LINGUIST List 26.2398

Thu May 07 2015

Confs: English, Anthropological Linguistics/France

Editor for this issue: Erin Arnold <>

Date: 06-May-2015
From: Françoise Le Lievre <>
Subject: Plurilingualism, Pluriculturalism and English in Globalization: Devices, Practices and Issues
E-mail this message to a friend

Plurilingualism, Pluriculturalism and English in Globalization: Devices, Practices and Issues

Date: 07-Oct-2015 - 10-Oct-2015
Location: Angers, France
Contact: Françoise Le Lievre
Contact Email: < click here to access email >
Meeting URL:

Linguistic Field(s): Anthropological Linguistics

Subject Language(s): English

Meeting Description:

Despite the initiatives from the European institutions calling on states to recognize and institutionalize the linguistic diversity of their territories, as well as to consider language teaching with an aim toward sensitizing and training people in general language education that is more open to the plurality one finds today in the non-English speaking countries—a situation in which there is constant reinforcement of the consolidated hegemonic position of English (Calvet, 2014, Truchot, 2010a) not only as a foreign language but also as a teaching language. In his recent work, Tullio De Mauro (De Mauro, 2014) wonders if, faced with an excessive multiplicity of languages as a result of its expansion and defense of regional languages, a democratic Europe should not rather follow the Indian bi-lingual model of incorporating English as the lingua franca of institutions and education.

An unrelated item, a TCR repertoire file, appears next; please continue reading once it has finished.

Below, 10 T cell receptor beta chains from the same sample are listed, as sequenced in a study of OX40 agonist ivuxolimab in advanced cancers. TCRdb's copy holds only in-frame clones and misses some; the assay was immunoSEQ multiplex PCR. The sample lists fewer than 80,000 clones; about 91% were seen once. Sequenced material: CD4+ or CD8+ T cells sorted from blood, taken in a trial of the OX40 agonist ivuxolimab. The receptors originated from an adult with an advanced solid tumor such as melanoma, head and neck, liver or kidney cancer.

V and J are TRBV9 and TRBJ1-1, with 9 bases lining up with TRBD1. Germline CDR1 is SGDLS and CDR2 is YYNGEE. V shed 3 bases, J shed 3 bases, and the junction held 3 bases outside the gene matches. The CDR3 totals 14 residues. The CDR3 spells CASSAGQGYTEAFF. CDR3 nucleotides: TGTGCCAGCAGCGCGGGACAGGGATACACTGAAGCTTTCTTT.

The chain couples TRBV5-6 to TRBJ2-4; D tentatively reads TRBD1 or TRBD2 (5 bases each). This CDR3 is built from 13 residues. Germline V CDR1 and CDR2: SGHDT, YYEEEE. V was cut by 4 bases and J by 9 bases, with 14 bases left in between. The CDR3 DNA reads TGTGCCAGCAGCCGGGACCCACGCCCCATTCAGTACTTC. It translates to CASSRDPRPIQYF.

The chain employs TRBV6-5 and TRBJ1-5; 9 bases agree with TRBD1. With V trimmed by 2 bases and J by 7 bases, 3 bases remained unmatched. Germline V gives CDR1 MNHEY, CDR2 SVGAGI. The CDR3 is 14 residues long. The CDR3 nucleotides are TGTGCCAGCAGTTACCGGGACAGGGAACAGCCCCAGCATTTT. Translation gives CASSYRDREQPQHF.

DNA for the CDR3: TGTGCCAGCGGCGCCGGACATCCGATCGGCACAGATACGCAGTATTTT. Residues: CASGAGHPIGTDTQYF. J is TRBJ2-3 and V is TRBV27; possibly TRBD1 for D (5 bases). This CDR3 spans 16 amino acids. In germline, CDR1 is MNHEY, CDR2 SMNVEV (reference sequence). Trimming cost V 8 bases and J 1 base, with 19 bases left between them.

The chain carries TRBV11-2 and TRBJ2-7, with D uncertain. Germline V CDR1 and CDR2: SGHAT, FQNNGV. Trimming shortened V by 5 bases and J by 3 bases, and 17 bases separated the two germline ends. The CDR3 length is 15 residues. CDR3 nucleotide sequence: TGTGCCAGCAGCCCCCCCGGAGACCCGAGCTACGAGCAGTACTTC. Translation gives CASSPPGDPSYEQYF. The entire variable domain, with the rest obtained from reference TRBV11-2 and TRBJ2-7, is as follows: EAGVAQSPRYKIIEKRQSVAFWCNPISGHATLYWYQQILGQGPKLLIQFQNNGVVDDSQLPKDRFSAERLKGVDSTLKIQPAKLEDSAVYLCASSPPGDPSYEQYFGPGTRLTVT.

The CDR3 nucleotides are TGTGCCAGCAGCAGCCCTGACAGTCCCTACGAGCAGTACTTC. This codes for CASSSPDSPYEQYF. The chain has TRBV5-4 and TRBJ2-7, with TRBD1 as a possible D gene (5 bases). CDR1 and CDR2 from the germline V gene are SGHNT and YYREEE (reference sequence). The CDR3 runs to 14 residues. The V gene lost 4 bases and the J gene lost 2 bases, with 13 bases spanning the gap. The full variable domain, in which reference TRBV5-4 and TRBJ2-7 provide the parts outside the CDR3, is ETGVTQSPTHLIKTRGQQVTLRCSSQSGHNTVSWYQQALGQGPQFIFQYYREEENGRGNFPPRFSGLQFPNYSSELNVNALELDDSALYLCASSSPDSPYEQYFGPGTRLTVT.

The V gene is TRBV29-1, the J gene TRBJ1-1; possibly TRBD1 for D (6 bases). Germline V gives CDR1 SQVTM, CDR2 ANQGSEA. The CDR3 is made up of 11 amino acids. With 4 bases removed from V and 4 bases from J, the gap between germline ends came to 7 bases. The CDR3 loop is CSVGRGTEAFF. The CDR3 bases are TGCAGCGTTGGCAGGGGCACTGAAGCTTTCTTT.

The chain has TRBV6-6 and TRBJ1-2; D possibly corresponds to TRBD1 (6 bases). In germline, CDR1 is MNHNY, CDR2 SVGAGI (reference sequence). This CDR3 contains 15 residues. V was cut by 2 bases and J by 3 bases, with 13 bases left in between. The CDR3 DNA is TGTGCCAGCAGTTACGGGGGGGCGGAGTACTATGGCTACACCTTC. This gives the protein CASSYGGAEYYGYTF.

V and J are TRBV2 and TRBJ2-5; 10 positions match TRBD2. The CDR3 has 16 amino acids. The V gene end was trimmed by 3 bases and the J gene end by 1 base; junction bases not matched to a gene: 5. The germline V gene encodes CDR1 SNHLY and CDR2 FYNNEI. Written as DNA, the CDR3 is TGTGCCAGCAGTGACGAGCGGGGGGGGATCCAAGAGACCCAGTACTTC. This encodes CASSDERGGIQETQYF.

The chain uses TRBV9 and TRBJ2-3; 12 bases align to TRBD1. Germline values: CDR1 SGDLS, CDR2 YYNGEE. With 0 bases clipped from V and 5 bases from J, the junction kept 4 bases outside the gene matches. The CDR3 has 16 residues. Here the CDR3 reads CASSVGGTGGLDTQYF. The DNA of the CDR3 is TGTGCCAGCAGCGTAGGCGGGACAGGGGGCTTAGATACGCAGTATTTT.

The current state of globalization requires individuals, who are today mostly multilingual, to demonstrate adaptive capacities to meet the increasing diffusion of knowledge (education, research and publication). Within this abundance, and for the sake of international recognition, one notices that training schemes taught in English are increasing exponentially in many higher institutions in Europe (Derivry-Plard et al, 2013). This strong trend is most often justified in terms of its attractiveness to students and international researchers, and in terms of neo-liberally-inspired policies of excellence (Gaspard, 2013) and these criteria are, in the vast majority of cases, evaluated positively in quality evaluation mechanisms (Charlier, Croché, Leclercq, 2012). However, to this day, no scientific monitoring has been able to measure the effects of these practices which contrast with the mobility schemes, such as Erasmus, conceived of at the very beginning as devices based on learning the language of the host country. In this context, various questions arise:

- Does Internationalization lead to mono-, bi- or multilingual education?
- How to rethink the teaching of English in this context?
- How to rethink the disciplines of foreign languages and cultures (Warner, 2014) in face of anglicisation?
- What about disciplinary content transmission (Causa et al, 2012)?
- What overall economic impact these changes have regarding language policies (Gazzola and Grin, 2013)?
- What economic and scientific « profitability » would mono-bilingualism (English + « local » language) have or not have compared to a diversification of multilingualism?
- To what extent do choices made in language policy and language teaching favor or not favor the democratization of a « knowledge society »?

Page Updated: 07-May-2015